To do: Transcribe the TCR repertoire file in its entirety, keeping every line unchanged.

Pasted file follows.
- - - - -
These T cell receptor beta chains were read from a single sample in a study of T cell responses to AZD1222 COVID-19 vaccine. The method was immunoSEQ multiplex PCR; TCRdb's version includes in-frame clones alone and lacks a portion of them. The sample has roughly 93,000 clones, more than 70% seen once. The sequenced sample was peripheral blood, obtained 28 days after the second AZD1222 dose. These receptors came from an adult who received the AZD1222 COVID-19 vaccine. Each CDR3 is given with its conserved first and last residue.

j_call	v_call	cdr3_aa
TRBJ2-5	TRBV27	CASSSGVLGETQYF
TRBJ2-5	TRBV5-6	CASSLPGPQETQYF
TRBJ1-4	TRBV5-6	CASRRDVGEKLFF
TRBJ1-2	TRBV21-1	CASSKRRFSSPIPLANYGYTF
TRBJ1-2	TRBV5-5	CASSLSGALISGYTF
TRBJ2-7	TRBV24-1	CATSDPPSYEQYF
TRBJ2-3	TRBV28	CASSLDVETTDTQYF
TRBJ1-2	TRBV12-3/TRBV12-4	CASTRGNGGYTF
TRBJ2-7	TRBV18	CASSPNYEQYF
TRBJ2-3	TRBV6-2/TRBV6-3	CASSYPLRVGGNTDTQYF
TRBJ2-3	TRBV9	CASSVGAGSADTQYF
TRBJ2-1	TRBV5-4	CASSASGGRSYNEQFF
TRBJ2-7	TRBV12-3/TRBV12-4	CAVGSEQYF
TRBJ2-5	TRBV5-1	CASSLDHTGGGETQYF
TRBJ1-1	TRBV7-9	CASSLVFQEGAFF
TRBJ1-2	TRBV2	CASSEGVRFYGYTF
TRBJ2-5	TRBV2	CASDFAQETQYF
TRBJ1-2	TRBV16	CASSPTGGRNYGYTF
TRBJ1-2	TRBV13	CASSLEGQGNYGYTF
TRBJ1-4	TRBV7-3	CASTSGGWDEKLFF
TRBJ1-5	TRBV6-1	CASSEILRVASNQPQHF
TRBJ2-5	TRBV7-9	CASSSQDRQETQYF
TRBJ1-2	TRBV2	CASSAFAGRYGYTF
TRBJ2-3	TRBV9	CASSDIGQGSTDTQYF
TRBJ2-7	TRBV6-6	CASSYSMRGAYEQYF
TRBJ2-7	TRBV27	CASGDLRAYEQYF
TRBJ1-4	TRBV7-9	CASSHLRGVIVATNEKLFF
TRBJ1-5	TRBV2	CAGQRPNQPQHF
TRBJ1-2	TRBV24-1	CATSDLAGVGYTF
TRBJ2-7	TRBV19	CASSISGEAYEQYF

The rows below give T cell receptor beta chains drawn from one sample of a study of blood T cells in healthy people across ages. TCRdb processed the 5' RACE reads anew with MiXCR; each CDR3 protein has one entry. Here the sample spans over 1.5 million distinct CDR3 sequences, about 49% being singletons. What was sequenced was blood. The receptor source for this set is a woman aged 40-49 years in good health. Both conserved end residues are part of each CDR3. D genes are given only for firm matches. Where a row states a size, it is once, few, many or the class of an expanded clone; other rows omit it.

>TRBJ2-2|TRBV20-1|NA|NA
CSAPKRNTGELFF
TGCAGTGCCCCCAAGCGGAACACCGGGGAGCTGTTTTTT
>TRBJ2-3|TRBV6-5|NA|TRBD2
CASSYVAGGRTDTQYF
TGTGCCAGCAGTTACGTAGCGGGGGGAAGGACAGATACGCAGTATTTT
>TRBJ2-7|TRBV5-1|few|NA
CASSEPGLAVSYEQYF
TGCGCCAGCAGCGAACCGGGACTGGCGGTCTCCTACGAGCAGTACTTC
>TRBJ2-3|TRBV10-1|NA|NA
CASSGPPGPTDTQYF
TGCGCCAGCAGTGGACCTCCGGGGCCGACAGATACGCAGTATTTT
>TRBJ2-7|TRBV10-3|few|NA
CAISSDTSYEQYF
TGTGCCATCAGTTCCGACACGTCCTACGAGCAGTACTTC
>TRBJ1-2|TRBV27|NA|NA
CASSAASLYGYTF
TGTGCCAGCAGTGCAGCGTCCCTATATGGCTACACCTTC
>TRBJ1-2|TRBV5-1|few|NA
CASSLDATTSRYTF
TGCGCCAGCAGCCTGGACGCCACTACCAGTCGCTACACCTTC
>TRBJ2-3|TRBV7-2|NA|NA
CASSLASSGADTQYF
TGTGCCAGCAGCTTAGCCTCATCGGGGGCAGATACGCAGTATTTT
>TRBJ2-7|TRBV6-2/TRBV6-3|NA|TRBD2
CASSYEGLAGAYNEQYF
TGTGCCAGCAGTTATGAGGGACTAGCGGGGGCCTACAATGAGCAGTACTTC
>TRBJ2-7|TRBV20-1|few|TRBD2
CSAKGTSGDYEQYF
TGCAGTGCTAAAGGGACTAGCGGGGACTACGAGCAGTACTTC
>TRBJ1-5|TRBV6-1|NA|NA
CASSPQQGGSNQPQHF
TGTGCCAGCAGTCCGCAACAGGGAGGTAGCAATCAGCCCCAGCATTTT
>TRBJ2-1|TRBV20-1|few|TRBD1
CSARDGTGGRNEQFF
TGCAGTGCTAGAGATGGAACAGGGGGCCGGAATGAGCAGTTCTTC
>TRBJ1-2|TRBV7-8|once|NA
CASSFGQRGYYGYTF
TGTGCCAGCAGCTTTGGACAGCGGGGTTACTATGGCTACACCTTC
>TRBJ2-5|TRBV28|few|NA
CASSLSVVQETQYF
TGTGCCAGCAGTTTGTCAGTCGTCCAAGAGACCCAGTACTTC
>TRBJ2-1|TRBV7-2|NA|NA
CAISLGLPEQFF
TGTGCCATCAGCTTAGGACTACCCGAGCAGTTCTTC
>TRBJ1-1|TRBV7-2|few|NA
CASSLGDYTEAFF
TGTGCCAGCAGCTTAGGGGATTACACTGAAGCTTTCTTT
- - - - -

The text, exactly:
These T cell receptor beta chains were read from a single sample in a study of T cell responses to AZD1222 COVID-19 vaccine. The method was immunoSEQ multiplex PCR; TCRdb's version includes in-frame clones alone and lacks a portion of them. The sample has roughly 93,000 clones, more than 70% seen once. The sequenced sample was peripheral blood, obtained 28 days after the second AZD1222 dose. These receptors came from an adult who received the AZD1222 COVID-19 vaccine. Each CDR3 is given with its conserved first and last residue.

j_call	v_call	cdr3_aa
TRBJ2-5	TRBV27	CASSSGVLGETQYF
TRBJ2-5	TRBV5-6	CASSLPGPQETQYF
TRBJ1-4	TRBV5-6	CASRRDVGEKLFF
TRBJ1-2	TRBV21-1	CASSKRRFSSPIPLANYGYTF
TRBJ1-2	TRBV5-5	CASSLSGALISGYTF
TRBJ2-7	TRBV24-1	CATSDPPSYEQYF
TRBJ2-3	TRBV28	CASSLDVETTDTQYF
TRBJ1-2	TRBV12-3/TRBV12-4	CASTRGNGGYTF
TRBJ2-7	TRBV18	CASSPNYEQYF
TRBJ2-3	TRBV6-2/TRBV6-3	CASSYPLRVGGNTDTQYF
TRBJ2-3	TRBV9	CASSVGAGSADTQYF
TRBJ2-1	TRBV5-4	CASSASGGRSYNEQFF
TRBJ2-7	TRBV12-3/TRBV12-4	CAVGSEQYF
TRBJ2-5	TRBV5-1	CASSLDHTGGGETQYF
TRBJ1-1	TRBV7-9	CASSLVFQEGAFF
TRBJ1-2	TRBV2	CASSEGVRFYGYTF
TRBJ2-5	TRBV2	CASDFAQETQYF
TRBJ1-2	TRBV16	CASSPTGGRNYGYTF
TRBJ1-2	TRBV13	CASSLEGQGNYGYTF
TRBJ1-4	TRBV7-3	CASTSGGWDEKLFF
TRBJ1-5	TRBV6-1	CASSEILRVASNQPQHF
TRBJ2-5	TRBV7-9	CASSSQDRQETQYF
TRBJ1-2	TRBV2	CASSAFAGRYGYTF
TRBJ2-3	TRBV9	CASSDIGQGSTDTQYF
TRBJ2-7	TRBV6-6	CASSYSMRGAYEQYF
TRBJ2-7	TRBV27	CASGDLRAYEQYF
TRBJ1-4	TRBV7-9	CASSHLRGVIVATNEKLFF
TRBJ1-5	TRBV2	CAGQRPNQPQHF
TRBJ1-2	TRBV24-1	CATSDLAGVGYTF
TRBJ2-7	TRBV19	CASSISGEAYEQYF

The rows below give T cell receptor beta chains drawn from one sample of a study of blood T cells in healthy people across ages. TCRdb processed the 5' RACE reads anew with MiXCR; each CDR3 protein has one entry. Here the sample spans over 1.5 million distinct CDR3 sequences, about 49% being singletons. What was sequenced was blood. The receptor source for this set is a woman aged 40-49 years in good health. Both conserved end residues are part of each CDR3. D genes are given only for firm matches. Where a row states a size, it is once, few, many or the class of an expanded clone; other rows omit it.

>TRBJ2-2|TRBV20-1|NA|NA
CSAPKRNTGELFF
TGCAGTGCCCCCAAGCGGAACACCGGGGAGCTGTTTTTT
>TRBJ2-3|TRBV6-5|NA|TRBD2
CASSYVAGGRTDTQYF
TGTGCCAGCAGTTACGTAGCGGGGGGAAGGACAGATACGCAGTATTTT
>TRBJ2-7|TRBV5-1|few|NA
CASSEPGLAVSYEQYF
TGCGCCAGCAGCGAACCGGGACTGGCGGTCTCCTACGAGCAGTACTTC
>TRBJ2-3|TRBV10-1|NA|NA
CASSGPPGPTDTQYF
TGCGCCAGCAGTGGACCTCCGGGGCCGACAGATACGCAGTATTTT
>TRBJ2-7|TRBV10-3|few|NA
CAISSDTSYEQYF
TGTGCCATCAGTTCCGACACGTCCTACGAGCAGTACTTC
>TRBJ1-2|TRBV27|NA|NA
CASSAASLYGYTF
TGTGCCAGCAGTGCAGCGTCCCTATATGGCTACACCTTC
>TRBJ1-2|TRBV5-1|few|NA
CASSLDATTSRYTF
TGCGCCAGCAGCCTGGACGCCACTACCAGTCGCTACACCTTC
>TRBJ2-3|TRBV7-2|NA|NA
CASSLASSGADTQYF
TGTGCCAGCAGCTTAGCCTCATCGGGGGCAGATACGCAGTATTTT
>TRBJ2-7|TRBV6-2/TRBV6-3|NA|TRBD2
CASSYEGLAGAYNEQYF
TGTGCCAGCAGTTATGAGGGACTAGCGGGGGCCTACAATGAGCAGTACTTC
>TRBJ2-7|TRBV20-1|few|TRBD2
CSAKGTSGDYEQYF
TGCAGTGCTAAAGGGACTAGCGGGGACTACGAGCAGTACTTC
>TRBJ1-5|TRBV6-1|NA|NA
CASSPQQGGSNQPQHF
TGTGCCAGCAGTCCGCAACAGGGAGGTAGCAATCAGCCCCAGCATTTT
>TRBJ2-1|TRBV20-1|few|TRBD1
CSARDGTGGRNEQFF
TGCAGTGCTAGAGATGGAACAGGGGGCCGGAATGAGCAGTTCTTC
>TRBJ1-2|TRBV7-8|once|NA
CASSFGQRGYYGYTF
TGTGCCAGCAGCTTTGGACAGCGGGGTTACTATGGCTACACCTTC
>TRBJ2-5|TRBV28|few|NA
CASSLSVVQETQYF
TGTGCCAGCAGTTTGTCAGTCGTCCAAGAGACCCAGTACTTC
>TRBJ2-1|TRBV7-2|NA|NA
CAISLGLPEQFF
TGTGCCATCAGCTTAGGACTACCCGAGCAGTTCTTC
>TRBJ1-1|TRBV7-2|few|NA
CASSLGDYTEAFF
TGTGCCAGCAGCTTAGGGGATTACACTGAAGCTTTCTTT